Read your latest personalised notifications
No account yet? Start here
Don't miss out
Ok, got it
Prof. Alec Vahanian ,
Transcatheter aortic valve implantation (TAVI) should be the result of collaborative work between cardiologists and surgeons. TAVI provides haemodynamic and clinical improvement for up to three years. Today, TAVI is targeted at high-risk patients but may be extended to lower risk patients in the future.
First performed in humans seven years ago, transcatheter aortic valve implantation (TAVI) for the treatment of aortic stenosis (AS) is a dynamic field of research and development: two devices have been CE marked and are commercialised.
As a general principle, the selection of candidates for TAVI and the performance of the procedure should involve multi-disciplinary teams including cardiologists, surgeons, imaging specialists and anaesthesiologists, all with experience in the management of valve disease.
TAVI should only be performed in patients with severe symptoms that can definitely be attributed to severe AS, and be restricted, for the time being, to patients at high-risk or with contraindications for surgery. The key element to establishing the risk for surgery is clinical judgement, in association with a more quantitative assessment, based on the combination of several scores (e.g, expected mortality > 20% with the Logistic EuroSCORE and > 10% with STS score). This approach allows the frequent risk factors such as chest radiation, previous aorto-coronary bypass with patent grafts, porcelain aorta, and liver cirrhosis, not covered by scores to be taken into account. TAVI should not be performed in patients whose life expectancy is less than 1 year, these patients are instead to be managed conservatively. When TAVI is considered, the following steps should be taken to assess feasibility :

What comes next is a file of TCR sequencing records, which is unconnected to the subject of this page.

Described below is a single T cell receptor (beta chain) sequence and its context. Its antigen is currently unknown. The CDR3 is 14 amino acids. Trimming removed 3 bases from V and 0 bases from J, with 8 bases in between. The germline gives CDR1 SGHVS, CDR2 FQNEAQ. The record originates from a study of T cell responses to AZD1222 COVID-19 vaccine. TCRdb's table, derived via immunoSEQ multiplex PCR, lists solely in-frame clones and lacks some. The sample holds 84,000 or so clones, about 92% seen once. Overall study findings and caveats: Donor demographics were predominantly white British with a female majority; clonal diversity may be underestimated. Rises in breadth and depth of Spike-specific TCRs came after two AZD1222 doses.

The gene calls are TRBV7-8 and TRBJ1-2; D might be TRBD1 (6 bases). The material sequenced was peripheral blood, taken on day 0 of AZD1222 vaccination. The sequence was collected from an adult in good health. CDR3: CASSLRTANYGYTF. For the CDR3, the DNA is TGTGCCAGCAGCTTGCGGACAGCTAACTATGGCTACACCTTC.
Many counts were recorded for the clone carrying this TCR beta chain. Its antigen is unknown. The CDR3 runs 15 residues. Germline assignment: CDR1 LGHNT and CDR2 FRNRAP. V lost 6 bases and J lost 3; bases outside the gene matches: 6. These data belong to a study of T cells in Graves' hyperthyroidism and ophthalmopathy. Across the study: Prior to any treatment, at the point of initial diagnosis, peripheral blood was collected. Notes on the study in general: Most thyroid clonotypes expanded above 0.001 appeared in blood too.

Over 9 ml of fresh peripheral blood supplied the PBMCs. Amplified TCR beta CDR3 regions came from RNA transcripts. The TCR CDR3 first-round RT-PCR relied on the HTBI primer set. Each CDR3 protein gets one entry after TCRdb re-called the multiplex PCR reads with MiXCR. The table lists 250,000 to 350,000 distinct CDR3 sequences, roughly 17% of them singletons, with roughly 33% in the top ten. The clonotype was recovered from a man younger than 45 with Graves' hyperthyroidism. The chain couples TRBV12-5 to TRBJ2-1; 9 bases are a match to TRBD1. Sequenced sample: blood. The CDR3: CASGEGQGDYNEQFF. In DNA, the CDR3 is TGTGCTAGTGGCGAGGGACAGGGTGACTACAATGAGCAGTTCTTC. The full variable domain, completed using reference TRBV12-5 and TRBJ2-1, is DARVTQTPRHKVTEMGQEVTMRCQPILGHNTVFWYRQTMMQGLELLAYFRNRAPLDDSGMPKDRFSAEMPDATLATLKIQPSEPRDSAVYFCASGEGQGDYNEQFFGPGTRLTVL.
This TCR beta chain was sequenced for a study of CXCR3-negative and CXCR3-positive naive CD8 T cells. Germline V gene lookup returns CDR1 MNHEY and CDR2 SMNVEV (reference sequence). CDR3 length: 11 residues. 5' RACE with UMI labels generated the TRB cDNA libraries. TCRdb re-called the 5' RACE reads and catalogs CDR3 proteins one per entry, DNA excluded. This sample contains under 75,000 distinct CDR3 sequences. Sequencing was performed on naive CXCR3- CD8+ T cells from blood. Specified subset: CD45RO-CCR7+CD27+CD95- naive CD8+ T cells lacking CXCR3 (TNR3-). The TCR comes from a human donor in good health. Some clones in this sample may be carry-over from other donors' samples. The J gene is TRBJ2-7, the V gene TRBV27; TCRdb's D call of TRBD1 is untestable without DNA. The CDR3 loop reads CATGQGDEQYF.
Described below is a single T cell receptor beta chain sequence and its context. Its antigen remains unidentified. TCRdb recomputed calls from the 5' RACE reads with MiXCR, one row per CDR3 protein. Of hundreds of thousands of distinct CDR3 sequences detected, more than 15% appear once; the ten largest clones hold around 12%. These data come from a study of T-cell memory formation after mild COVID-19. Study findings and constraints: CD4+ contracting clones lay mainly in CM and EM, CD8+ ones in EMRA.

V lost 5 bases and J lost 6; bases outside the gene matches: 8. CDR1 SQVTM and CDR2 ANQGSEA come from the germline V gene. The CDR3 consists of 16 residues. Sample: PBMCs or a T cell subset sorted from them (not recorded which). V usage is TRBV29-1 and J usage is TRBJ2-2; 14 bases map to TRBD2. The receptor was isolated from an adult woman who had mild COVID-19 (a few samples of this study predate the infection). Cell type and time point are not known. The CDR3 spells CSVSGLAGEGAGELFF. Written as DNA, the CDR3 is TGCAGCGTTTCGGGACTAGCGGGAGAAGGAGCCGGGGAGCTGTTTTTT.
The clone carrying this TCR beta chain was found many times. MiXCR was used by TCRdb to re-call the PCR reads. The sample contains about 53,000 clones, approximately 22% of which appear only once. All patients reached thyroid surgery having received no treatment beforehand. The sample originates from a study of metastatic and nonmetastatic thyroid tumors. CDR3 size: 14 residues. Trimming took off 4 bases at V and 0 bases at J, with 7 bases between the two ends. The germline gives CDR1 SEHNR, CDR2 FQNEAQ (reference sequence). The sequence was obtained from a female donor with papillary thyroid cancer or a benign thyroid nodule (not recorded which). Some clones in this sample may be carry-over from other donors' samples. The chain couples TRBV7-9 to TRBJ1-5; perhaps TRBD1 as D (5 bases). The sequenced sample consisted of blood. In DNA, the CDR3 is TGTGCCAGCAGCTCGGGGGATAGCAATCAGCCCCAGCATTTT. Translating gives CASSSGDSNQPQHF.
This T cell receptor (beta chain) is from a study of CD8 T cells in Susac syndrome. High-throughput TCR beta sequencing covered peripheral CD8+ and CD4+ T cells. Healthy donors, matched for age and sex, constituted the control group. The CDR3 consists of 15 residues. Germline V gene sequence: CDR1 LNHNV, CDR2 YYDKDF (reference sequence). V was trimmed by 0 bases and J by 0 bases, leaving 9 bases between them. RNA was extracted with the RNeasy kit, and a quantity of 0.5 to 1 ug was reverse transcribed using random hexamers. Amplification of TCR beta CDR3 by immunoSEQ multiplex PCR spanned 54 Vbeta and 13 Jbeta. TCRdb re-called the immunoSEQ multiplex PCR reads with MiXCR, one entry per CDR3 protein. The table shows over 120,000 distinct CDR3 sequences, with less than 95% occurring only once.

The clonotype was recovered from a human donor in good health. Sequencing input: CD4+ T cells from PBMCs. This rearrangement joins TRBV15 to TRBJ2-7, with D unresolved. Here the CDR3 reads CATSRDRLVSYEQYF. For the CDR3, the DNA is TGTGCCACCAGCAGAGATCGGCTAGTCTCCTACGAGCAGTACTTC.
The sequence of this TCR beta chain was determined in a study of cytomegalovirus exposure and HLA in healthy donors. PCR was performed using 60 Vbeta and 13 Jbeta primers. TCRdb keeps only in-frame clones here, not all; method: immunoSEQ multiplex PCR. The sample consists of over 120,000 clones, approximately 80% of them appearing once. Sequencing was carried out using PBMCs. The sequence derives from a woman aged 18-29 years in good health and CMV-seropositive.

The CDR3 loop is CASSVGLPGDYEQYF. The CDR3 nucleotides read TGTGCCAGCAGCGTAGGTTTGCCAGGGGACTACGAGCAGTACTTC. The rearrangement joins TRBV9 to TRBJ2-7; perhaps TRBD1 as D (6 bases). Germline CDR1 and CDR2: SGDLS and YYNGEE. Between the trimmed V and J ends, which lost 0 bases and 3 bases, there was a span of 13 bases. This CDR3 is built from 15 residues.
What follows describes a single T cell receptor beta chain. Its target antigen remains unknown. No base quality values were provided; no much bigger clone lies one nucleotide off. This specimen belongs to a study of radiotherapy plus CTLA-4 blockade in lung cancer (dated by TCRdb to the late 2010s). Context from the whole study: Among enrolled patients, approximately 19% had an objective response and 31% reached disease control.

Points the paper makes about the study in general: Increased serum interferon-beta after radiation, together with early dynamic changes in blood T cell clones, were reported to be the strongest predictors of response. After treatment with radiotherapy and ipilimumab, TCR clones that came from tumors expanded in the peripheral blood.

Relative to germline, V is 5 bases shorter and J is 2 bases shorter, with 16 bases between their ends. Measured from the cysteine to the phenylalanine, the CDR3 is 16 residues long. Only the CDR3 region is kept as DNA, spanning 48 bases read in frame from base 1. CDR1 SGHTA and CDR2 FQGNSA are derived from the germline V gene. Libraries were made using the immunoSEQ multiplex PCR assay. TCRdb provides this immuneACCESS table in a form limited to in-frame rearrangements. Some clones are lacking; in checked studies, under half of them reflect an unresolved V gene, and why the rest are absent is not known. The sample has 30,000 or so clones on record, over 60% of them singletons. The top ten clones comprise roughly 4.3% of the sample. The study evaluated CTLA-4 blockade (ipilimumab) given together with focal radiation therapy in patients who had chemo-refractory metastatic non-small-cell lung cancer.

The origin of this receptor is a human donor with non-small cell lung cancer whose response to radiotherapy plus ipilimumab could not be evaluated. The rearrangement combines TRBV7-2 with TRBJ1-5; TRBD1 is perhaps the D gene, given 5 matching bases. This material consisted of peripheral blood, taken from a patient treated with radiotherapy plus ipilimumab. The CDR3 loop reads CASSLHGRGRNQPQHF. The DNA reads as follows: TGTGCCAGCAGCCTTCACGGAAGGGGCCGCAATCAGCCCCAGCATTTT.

There are specific complications for the transfemoral approach:
Contraindications for the transapical approach are rare: severe respiratory insufficiency, chest deformity, or previous surgery of the LV using a patch.
The performance of TAVI should be restricted to high volume centres which have both cardiology and cardiac surgery departments, and expertise in structural heart disease intervention.
Two devices are under clinical investigation. One is the Edwards-Sapien balloon-expandable transcatheter heart valve, for the transfemoral and the transapical approaches. The other is the Medtronic CoreValve System which has a self-expanding, nitinol frame for transfemoral and, more recently, transaxillary use.